The jazz program was probably the highlight of my time at CalArts, and though the school was pretty open, my friendship with Clinton meant that I got to listen to a lot of jam sessions. The thing that stands out most about Clinton was how versatile a musician he was, even back then. Whether it was a trio playing straight ahead swing, a large ensemble free jazz experiment or a Rhodes driven party band, his musicality always stood out. Our first year, he started playing piano and suddenly it was like this whole new musical world opened up. He started playing a lot more Latin music (along with forming a band with one of the greatest names ever: “The Point Bonita Gentlemen of Leisure”) and funk, reminding me that one of the greatest inventions of the 20th century was the Fender Rhodes. He was a pretty intimidating musician to hang around with then (I remember one particularly embarrassing jam session where I suddenly forgot how to count) and he just keeps on getting better and taking more chances musically and really growing as an artist. He does all of this while maintaining what I at first thought was a stereotypical southern charm. I later learned this was something completely genuine. There’s no ego and no swagger with Clinton, just a really huge smile. He’s a great reminder that music can be many things and that it’s okay for (at least) one of them to be fun.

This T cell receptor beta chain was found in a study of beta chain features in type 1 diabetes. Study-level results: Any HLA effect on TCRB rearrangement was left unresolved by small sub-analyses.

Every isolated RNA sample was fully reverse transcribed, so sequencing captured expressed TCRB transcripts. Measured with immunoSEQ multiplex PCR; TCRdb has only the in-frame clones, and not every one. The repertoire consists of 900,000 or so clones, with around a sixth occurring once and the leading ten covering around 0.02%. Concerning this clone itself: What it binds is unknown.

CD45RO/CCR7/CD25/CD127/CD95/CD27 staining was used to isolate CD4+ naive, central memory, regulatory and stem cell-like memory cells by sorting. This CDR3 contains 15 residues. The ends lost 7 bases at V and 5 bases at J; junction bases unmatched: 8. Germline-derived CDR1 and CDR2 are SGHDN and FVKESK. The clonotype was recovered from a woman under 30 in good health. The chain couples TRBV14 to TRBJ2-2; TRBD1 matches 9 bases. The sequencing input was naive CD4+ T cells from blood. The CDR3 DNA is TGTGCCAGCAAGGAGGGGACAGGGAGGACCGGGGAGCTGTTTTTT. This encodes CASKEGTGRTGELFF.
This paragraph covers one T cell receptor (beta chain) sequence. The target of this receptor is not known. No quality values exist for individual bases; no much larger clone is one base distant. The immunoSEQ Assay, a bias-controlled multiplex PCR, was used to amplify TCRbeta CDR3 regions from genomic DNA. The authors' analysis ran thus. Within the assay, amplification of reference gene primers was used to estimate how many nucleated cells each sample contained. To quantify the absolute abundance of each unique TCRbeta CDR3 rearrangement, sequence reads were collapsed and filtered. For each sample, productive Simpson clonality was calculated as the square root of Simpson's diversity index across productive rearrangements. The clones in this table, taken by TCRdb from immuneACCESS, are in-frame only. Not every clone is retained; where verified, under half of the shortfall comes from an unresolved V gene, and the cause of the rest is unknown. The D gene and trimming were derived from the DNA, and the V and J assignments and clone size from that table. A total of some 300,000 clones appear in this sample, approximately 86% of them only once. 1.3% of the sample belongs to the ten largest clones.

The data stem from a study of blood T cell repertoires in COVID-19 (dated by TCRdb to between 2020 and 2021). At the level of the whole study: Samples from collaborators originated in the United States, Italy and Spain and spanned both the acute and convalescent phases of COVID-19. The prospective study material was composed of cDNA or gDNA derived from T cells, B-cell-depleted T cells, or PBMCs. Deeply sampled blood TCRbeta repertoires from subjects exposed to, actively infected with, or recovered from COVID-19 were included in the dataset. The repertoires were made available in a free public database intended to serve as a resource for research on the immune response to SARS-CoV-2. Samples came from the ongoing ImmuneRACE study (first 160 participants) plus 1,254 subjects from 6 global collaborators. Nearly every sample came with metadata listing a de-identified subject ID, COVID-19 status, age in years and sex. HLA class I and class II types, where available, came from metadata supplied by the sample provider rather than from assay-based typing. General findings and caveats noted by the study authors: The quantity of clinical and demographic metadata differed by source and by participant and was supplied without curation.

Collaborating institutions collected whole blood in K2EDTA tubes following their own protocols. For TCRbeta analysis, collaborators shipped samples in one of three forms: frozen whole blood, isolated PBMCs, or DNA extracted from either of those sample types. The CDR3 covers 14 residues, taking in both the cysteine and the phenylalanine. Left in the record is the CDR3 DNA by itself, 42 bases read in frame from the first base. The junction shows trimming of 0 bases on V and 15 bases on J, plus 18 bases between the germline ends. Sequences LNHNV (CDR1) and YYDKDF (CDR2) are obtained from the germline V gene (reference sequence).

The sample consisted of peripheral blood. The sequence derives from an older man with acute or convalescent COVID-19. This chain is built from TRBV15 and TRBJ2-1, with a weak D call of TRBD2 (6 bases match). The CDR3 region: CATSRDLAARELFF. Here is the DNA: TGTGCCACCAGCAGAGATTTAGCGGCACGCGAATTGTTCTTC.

He called me recently and told me that he bought an electric guitar. I jokingly mentioned something about rock stardom, to which Clinton responded, “That’s the idea”. The music that he’s working on now has definitely evolved, but in a lot of ways it still has that same feel as those first hallway improvisations; extended chords and surprising rhythm, and this voice that is somehow both foreign and familiar.